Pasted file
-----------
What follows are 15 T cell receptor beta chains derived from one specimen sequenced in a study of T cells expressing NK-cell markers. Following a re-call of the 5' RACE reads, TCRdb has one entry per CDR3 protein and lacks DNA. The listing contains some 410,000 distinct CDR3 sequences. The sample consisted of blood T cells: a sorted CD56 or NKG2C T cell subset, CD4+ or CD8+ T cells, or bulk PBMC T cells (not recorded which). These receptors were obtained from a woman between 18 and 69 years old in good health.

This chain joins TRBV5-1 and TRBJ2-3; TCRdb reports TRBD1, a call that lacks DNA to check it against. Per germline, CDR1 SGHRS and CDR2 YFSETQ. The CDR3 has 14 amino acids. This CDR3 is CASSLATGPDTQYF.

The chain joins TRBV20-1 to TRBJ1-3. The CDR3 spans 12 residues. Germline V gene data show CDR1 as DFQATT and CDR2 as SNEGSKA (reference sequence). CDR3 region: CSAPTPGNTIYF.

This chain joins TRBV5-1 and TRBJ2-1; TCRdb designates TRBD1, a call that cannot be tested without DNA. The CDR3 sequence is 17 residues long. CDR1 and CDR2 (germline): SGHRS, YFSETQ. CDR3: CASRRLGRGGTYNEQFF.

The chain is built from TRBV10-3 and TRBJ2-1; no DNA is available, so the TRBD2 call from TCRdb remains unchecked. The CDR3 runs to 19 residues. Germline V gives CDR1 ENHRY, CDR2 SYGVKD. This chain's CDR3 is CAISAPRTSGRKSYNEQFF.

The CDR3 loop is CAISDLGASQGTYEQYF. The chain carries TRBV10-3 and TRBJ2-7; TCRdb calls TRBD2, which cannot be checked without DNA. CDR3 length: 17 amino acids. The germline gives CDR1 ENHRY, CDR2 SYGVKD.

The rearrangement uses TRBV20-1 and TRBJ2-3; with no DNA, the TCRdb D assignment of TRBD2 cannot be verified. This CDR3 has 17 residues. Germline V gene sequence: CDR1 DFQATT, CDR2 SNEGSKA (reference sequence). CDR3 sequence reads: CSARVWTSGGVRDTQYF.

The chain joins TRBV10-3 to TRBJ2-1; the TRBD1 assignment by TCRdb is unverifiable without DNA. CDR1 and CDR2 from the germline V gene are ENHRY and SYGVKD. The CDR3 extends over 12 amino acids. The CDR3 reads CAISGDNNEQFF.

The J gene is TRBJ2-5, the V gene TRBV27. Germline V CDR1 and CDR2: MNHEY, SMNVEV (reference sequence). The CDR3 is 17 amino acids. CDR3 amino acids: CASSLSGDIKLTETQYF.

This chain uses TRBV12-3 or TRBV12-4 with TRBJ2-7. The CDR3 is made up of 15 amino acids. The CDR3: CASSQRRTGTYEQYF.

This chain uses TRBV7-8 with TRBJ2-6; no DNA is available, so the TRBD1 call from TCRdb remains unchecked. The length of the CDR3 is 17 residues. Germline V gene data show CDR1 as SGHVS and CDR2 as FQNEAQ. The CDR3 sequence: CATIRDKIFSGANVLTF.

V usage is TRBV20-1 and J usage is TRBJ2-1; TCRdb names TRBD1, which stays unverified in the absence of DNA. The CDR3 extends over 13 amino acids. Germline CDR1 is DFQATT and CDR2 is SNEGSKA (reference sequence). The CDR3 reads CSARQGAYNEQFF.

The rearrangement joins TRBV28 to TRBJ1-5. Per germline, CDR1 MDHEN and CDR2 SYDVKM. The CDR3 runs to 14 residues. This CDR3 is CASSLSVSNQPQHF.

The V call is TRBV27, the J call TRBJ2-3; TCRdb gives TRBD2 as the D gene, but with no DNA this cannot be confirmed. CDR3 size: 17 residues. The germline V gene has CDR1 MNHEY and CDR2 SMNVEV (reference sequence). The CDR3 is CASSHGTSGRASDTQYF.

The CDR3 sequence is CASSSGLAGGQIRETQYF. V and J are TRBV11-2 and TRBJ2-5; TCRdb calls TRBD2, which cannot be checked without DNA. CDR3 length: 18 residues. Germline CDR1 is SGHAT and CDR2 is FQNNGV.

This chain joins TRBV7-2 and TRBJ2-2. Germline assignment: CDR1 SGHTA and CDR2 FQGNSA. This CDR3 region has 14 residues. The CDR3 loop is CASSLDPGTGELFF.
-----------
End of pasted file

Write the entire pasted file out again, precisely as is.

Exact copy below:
What follows are 15 T cell receptor beta chains derived from one specimen sequenced in a study of T cells expressing NK-cell markers. Following a re-call of the 5' RACE reads, TCRdb has one entry per CDR3 protein and lacks DNA. The listing contains some 410,000 distinct CDR3 sequences. The sample consisted of blood T cells: a sorted CD56 or NKG2C T cell subset, CD4+ or CD8+ T cells, or bulk PBMC T cells (not recorded which). These receptors were obtained from a woman between 18 and 69 years old in good health.

This chain joins TRBV5-1 and TRBJ2-3; TCRdb reports TRBD1, a call that lacks DNA to check it against. Per germline, CDR1 SGHRS and CDR2 YFSETQ. The CDR3 has 14 amino acids. This CDR3 is CASSLATGPDTQYF.

The chain joins TRBV20-1 to TRBJ1-3. The CDR3 spans 12 residues. Germline V gene data show CDR1 as DFQATT and CDR2 as SNEGSKA (reference sequence). CDR3 region: CSAPTPGNTIYF.

This chain joins TRBV5-1 and TRBJ2-1; TCRdb designates TRBD1, a call that cannot be tested without DNA. The CDR3 sequence is 17 residues long. CDR1 and CDR2 (germline): SGHRS, YFSETQ. CDR3: CASRRLGRGGTYNEQFF.

The chain is built from TRBV10-3 and TRBJ2-1; no DNA is available, so the TRBD2 call from TCRdb remains unchecked. The CDR3 runs to 19 residues. Germline V gives CDR1 ENHRY, CDR2 SYGVKD. This chain's CDR3 is CAISAPRTSGRKSYNEQFF.

The CDR3 loop is CAISDLGASQGTYEQYF. The chain carries TRBV10-3 and TRBJ2-7; TCRdb calls TRBD2, which cannot be checked without DNA. CDR3 length: 17 amino acids. The germline gives CDR1 ENHRY, CDR2 SYGVKD.

The rearrangement uses TRBV20-1 and TRBJ2-3; with no DNA, the TCRdb D assignment of TRBD2 cannot be verified. This CDR3 has 17 residues. Germline V gene sequence: CDR1 DFQATT, CDR2 SNEGSKA (reference sequence). CDR3 sequence reads: CSARVWTSGGVRDTQYF.

The chain joins TRBV10-3 to TRBJ2-1; the TRBD1 assignment by TCRdb is unverifiable without DNA. CDR1 and CDR2 from the germline V gene are ENHRY and SYGVKD. The CDR3 extends over 12 amino acids. The CDR3 reads CAISGDNNEQFF.

The J gene is TRBJ2-5, the V gene TRBV27. Germline V CDR1 and CDR2: MNHEY, SMNVEV (reference sequence). The CDR3 is 17 amino acids. CDR3 amino acids: CASSLSGDIKLTETQYF.

This chain uses TRBV12-3 or TRBV12-4 with TRBJ2-7. The CDR3 is made up of 15 amino acids. The CDR3: CASSQRRTGTYEQYF.

This chain uses TRBV7-8 with TRBJ2-6; no DNA is available, so the TRBD1 call from TCRdb remains unchecked. The length of the CDR3 is 17 residues. Germline V gene data show CDR1 as SGHVS and CDR2 as FQNEAQ. The CDR3 sequence: CATIRDKIFSGANVLTF.

V usage is TRBV20-1 and J usage is TRBJ2-1; TCRdb names TRBD1, which stays unverified in the absence of DNA. The CDR3 extends over 13 amino acids. Germline CDR1 is DFQATT and CDR2 is SNEGSKA (reference sequence). The CDR3 reads CSARQGAYNEQFF.

The rearrangement joins TRBV28 to TRBJ1-5. Per germline, CDR1 MDHEN and CDR2 SYDVKM. The CDR3 runs to 14 residues. This CDR3 is CASSLSVSNQPQHF.

The V call is TRBV27, the J call TRBJ2-3; TCRdb gives TRBD2 as the D gene, but with no DNA this cannot be confirmed. CDR3 size: 17 residues. The germline V gene has CDR1 MNHEY and CDR2 SMNVEV (reference sequence). The CDR3 is CASSHGTSGRASDTQYF.

The CDR3 sequence is CASSSGLAGGQIRETQYF. V and J are TRBV11-2 and TRBJ2-5; TCRdb calls TRBD2, which cannot be checked without DNA. CDR3 length: 18 residues. Germline CDR1 is SGHAT and CDR2 is FQNNGV.

This chain joins TRBV7-2 and TRBJ2-2. Germline assignment: CDR1 SGHTA and CDR2 FQGNSA. This CDR3 region has 14 residues. The CDR3 loop is CASSLDPGTGELFF.